By Jessica Swanson
Photo by Todd Gunderson
Last September, an art gallery Vancouver was looking for opened on West Ninth Street. Lincoln’s Gallery, born by local alternative folk band Lincoln’s Beard, is fresh and laid back. You won’t find framing or art supplies here – you may not even find the doors open, but when they are, feel free to sit on the couch, nurse a bottle of water and soak up the Renaissance aesthetic of its owners, Tyler Morgan, Kris Chrisopulos and Dwayne Spence.
Kris is an art teacher at Prairie High School, while Tyler teaches history in Camas. Dwayne is long a music promoter in the Vancouver area and an artist who has shown in other venues. In the band, Tyler plays trumpet, keys, glockenspiel, mandolin and sings; Kris plays guitar and sings; and Dwayne plays bass, banjo and sings back-up. The band has one full-length record, Our American Cousin, and will soon be releasing another.
“There aren’t too many relationships you have where you can do something like this,” said Tyler.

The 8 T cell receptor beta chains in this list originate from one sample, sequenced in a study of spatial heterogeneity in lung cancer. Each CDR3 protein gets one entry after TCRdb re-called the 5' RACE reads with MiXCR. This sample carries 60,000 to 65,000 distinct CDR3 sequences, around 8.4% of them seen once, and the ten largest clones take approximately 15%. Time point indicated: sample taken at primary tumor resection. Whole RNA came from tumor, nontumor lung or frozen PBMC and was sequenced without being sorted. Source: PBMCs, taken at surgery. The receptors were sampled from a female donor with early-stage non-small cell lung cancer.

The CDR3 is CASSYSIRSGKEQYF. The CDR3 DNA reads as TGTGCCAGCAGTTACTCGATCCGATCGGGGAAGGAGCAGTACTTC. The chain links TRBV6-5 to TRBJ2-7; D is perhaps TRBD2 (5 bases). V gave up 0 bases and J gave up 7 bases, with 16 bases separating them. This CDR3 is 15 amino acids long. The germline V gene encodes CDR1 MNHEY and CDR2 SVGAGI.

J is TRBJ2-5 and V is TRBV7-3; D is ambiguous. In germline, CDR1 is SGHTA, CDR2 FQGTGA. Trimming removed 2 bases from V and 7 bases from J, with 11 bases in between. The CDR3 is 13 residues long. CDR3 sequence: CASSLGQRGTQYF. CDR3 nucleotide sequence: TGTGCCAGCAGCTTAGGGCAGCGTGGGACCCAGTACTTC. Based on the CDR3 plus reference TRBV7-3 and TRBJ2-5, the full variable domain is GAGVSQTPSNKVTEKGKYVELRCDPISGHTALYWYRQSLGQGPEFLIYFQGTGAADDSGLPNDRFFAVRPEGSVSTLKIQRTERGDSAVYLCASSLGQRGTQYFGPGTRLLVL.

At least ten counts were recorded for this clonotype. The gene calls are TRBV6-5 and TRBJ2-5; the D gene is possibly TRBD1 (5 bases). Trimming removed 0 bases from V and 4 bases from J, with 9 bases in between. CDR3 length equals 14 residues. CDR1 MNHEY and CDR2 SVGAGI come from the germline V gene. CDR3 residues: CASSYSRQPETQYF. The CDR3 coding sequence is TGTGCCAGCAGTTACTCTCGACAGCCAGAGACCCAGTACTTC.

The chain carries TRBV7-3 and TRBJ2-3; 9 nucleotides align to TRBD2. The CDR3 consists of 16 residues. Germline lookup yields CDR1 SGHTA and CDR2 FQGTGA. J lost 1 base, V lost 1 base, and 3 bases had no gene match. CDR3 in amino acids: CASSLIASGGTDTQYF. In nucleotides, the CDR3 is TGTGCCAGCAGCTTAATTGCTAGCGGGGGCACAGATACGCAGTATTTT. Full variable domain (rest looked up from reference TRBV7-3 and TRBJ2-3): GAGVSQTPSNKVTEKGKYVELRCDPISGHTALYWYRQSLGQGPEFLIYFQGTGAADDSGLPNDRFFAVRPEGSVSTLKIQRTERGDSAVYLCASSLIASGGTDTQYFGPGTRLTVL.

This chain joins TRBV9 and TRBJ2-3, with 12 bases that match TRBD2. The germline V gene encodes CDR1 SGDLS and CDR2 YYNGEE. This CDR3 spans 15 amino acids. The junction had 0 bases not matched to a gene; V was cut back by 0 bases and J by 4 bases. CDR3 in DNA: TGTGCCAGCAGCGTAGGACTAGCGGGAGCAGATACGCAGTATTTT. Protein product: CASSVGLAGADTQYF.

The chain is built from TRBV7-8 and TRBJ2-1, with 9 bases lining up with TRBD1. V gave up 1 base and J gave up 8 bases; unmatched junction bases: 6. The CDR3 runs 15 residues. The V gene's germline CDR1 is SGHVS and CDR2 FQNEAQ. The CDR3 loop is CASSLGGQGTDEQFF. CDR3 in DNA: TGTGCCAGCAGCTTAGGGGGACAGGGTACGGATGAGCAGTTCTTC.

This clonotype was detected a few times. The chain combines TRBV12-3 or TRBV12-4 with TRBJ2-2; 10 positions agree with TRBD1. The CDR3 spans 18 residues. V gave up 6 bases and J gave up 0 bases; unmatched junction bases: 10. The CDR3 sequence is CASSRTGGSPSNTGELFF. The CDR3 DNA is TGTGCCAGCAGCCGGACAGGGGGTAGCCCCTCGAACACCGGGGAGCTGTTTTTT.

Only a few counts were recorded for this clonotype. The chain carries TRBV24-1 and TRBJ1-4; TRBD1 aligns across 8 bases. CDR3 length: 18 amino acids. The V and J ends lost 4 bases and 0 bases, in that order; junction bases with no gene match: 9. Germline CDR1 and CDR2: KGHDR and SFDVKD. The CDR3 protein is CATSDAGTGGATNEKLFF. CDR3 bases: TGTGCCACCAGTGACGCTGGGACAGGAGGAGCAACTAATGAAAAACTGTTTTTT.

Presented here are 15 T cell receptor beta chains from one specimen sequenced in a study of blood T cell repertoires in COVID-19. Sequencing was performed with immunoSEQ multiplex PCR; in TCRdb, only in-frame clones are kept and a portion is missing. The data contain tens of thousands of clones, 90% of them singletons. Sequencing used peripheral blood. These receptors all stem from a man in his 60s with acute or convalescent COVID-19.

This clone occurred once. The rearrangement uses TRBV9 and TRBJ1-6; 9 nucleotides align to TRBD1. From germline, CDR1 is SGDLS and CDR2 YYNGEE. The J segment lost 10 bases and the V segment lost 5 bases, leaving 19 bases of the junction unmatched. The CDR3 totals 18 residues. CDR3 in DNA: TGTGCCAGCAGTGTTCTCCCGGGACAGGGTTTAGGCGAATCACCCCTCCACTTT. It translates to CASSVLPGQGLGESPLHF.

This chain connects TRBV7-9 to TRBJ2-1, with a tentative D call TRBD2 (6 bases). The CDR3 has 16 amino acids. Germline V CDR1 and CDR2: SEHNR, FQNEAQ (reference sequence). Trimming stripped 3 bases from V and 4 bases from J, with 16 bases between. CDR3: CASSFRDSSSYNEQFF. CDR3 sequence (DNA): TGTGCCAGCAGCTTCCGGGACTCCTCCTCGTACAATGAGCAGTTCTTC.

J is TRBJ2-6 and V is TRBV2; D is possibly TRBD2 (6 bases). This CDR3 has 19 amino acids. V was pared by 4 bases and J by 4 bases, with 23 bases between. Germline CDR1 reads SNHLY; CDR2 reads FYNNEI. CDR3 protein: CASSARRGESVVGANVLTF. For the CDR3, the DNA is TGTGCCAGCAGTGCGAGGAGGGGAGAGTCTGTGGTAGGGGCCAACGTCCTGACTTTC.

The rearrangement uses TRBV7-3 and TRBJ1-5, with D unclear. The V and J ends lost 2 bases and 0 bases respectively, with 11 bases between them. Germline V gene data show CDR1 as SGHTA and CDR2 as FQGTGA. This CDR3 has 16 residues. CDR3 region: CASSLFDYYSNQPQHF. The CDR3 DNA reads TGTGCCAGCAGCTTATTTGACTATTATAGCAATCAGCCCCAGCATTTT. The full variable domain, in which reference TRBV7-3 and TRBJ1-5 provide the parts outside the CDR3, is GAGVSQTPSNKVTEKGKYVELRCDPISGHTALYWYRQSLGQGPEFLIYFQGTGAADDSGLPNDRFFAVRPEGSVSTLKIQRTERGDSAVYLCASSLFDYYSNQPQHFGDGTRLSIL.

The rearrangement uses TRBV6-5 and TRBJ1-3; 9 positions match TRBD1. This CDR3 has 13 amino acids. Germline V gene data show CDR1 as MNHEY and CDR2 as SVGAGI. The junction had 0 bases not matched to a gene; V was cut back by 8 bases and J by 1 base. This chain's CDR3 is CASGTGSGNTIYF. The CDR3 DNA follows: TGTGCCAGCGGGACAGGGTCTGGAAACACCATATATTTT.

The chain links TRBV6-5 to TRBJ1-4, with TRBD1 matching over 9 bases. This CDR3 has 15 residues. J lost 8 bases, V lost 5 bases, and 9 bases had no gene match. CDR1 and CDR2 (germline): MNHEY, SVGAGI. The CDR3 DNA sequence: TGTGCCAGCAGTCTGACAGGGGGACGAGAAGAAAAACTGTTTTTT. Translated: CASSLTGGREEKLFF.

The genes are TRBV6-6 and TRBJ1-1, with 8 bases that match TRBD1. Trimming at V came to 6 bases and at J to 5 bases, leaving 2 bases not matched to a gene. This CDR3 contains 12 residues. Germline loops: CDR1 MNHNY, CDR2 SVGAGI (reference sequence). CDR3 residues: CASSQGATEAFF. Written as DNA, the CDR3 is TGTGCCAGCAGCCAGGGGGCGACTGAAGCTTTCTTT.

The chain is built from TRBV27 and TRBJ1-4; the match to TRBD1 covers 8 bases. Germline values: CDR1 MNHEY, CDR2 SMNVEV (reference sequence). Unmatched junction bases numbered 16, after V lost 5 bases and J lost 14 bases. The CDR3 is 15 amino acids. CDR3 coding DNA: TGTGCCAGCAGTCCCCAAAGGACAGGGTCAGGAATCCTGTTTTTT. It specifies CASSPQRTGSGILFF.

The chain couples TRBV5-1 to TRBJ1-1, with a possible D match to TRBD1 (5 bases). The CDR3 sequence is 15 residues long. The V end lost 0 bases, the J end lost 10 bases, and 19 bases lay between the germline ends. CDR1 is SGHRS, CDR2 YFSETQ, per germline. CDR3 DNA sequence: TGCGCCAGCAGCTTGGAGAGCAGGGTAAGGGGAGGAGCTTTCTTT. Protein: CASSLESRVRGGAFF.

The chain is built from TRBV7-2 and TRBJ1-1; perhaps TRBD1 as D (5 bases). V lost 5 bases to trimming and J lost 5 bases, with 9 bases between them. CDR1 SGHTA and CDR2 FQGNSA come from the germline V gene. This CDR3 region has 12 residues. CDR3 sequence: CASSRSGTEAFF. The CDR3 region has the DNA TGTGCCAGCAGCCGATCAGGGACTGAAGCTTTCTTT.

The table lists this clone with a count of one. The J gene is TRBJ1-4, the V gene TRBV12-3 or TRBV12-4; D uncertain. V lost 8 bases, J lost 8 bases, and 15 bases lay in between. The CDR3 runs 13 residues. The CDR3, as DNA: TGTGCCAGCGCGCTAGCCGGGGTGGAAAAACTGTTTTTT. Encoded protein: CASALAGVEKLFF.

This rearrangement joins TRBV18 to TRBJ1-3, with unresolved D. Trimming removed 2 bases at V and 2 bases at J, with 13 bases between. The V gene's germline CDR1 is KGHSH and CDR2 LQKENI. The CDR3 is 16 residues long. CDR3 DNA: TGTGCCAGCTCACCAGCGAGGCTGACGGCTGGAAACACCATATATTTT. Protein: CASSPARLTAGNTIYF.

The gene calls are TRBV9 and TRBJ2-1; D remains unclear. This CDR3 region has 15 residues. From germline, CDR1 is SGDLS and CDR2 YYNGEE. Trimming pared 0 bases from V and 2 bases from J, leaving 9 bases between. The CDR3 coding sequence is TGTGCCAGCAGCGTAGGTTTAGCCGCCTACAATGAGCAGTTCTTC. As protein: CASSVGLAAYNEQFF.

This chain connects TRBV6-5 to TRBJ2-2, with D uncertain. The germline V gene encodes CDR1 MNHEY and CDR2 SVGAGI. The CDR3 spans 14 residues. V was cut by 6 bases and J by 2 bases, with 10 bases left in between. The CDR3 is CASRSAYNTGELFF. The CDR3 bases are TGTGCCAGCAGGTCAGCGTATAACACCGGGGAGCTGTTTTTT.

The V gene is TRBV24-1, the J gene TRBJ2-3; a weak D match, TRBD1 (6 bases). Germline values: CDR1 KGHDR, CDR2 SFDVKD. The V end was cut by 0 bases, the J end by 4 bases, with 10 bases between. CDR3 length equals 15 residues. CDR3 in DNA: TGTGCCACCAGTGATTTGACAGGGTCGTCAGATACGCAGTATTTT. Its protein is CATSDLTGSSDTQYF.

Tyler and Kris have no experience running a gallery and say they had no loftier intentions than creating a space where they could play, practice and hang friends’ art, as well as their own. But they are already booking months out and have shown local artists such as Reid Trevarthen, Selfless Creations, Anni Becker, Mitch Tarbutton and James Jacob. While Tyler said most of the off-the-street inquiries are about the coin shop next door, the first opening was shoulder-to-shoulder people. The band plays at each opening and uses the space primarily to practice.
Kris said the concept for the gallery came together organically, and stays together because people keep supporting them. He said it was something “I’d like to see in the place where I live.”
Artists and friends sometimes volunteer to keep open hours for the gallery – otherwise it’s open on First Fridays, other Fridays from 11 a.m. to 6 p.m. and by appointment.
The gallery fronts a space leased by fellow artist Brian Ripp, owner of Divergent Clothing.
“Brian has been a great influence,” said Kris, who collaborates with him on artwork. Kris said running a gallery and working with other artists inspires him to stay in the studio.
“From the art standpoint, I have produced more art than I ever have,” said Kris. And he added, “if somebody backs out, it’s up to you to fill the wall.”
106/108 W. Ninth St., Vancouver